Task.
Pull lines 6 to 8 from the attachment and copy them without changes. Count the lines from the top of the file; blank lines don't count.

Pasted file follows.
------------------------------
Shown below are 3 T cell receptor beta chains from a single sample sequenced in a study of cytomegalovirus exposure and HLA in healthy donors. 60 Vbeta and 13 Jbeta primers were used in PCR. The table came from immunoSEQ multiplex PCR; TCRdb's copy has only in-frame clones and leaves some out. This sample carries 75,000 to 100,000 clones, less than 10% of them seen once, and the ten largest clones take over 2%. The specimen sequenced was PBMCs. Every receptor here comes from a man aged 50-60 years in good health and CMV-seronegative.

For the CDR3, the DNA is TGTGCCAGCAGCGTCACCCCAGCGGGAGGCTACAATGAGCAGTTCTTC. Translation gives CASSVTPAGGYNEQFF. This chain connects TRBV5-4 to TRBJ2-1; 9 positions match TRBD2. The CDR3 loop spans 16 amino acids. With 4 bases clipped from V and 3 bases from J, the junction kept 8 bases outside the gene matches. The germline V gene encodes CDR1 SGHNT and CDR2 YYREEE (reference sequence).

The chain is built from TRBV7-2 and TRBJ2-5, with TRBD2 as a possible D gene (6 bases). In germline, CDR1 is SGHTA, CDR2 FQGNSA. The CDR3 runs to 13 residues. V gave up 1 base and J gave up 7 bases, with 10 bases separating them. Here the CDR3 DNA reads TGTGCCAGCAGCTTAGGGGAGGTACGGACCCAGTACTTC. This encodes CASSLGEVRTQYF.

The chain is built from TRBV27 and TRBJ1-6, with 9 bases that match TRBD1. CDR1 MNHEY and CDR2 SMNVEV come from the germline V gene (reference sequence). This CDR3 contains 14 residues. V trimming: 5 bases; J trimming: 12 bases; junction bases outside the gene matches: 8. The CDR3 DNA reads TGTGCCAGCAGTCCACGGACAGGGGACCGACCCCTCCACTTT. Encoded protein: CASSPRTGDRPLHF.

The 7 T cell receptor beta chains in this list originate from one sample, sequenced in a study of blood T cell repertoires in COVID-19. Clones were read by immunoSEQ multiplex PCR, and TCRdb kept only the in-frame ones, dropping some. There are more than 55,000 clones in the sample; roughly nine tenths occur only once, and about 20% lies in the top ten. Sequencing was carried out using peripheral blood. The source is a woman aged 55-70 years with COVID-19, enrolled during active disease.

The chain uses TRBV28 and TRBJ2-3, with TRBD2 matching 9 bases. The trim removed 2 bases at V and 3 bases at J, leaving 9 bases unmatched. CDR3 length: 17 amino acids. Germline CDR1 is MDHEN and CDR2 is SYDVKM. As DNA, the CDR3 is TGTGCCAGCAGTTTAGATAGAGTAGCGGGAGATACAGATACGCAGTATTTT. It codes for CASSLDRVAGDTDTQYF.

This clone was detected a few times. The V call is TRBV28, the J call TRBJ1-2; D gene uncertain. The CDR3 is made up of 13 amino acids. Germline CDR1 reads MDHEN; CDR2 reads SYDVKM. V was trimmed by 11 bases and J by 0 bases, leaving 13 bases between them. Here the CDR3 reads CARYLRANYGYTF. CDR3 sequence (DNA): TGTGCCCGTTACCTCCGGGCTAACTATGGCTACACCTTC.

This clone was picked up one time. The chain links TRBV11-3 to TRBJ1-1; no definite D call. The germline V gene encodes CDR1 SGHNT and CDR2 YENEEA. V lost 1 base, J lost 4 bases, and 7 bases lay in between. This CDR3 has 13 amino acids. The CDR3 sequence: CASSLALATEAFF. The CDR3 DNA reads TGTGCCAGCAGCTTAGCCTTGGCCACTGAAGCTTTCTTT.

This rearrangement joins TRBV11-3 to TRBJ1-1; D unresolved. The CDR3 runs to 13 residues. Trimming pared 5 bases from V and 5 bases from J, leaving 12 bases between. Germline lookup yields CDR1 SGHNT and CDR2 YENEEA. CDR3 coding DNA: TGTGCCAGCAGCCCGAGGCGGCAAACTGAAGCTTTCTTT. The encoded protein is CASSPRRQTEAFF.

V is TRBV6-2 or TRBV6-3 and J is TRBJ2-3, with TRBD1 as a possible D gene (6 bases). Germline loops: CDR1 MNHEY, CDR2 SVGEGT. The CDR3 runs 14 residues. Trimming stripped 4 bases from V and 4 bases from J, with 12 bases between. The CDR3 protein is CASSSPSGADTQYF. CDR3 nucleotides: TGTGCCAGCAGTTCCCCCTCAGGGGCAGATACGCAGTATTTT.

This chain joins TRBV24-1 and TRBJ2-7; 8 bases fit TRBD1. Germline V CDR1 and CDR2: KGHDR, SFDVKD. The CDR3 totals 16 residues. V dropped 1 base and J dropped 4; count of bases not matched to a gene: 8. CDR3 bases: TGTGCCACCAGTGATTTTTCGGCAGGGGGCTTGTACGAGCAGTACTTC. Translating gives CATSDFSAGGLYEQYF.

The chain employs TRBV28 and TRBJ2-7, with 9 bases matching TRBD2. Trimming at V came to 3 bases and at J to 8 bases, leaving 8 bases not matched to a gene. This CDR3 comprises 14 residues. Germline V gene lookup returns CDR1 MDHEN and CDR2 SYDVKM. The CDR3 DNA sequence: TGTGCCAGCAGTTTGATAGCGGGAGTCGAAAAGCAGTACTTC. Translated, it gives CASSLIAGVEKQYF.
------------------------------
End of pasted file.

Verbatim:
The chain uses TRBV28 and TRBJ2-3, with TRBD2 matching 9 bases. The trim removed 2 bases at V and 3 bases at J, leaving 9 bases unmatched. CDR3 length: 17 amino acids. Germline CDR1 is MDHEN and CDR2 is SYDVKM. As DNA, the CDR3 is TGTGCCAGCAGTTTAGATAGAGTAGCGGGAGATACAGATACGCAGTATTTT. It codes for CASSLDRVAGDTDTQYF.

This clone was detected a few times. The V call is TRBV28, the J call TRBJ1-2; D gene uncertain. The CDR3 is made up of 13 amino acids. Germline CDR1 reads MDHEN; CDR2 reads SYDVKM. V was trimmed by 11 bases and J by 0 bases, leaving 13 bases between them. Here the CDR3 reads CARYLRANYGYTF. CDR3 sequence (DNA): TGTGCCCGTTACCTCCGGGCTAACTATGGCTACACCTTC.

This clone was picked up one time. The chain links TRBV11-3 to TRBJ1-1; no definite D call. The germline V gene encodes CDR1 SGHNT and CDR2 YENEEA. V lost 1 base, J lost 4 bases, and 7 bases lay in between. This CDR3 has 13 amino acids. The CDR3 sequence: CASSLALATEAFF. The CDR3 DNA reads TGTGCCAGCAGCTTAGCCTTGGCCACTGAAGCTTTCTTT.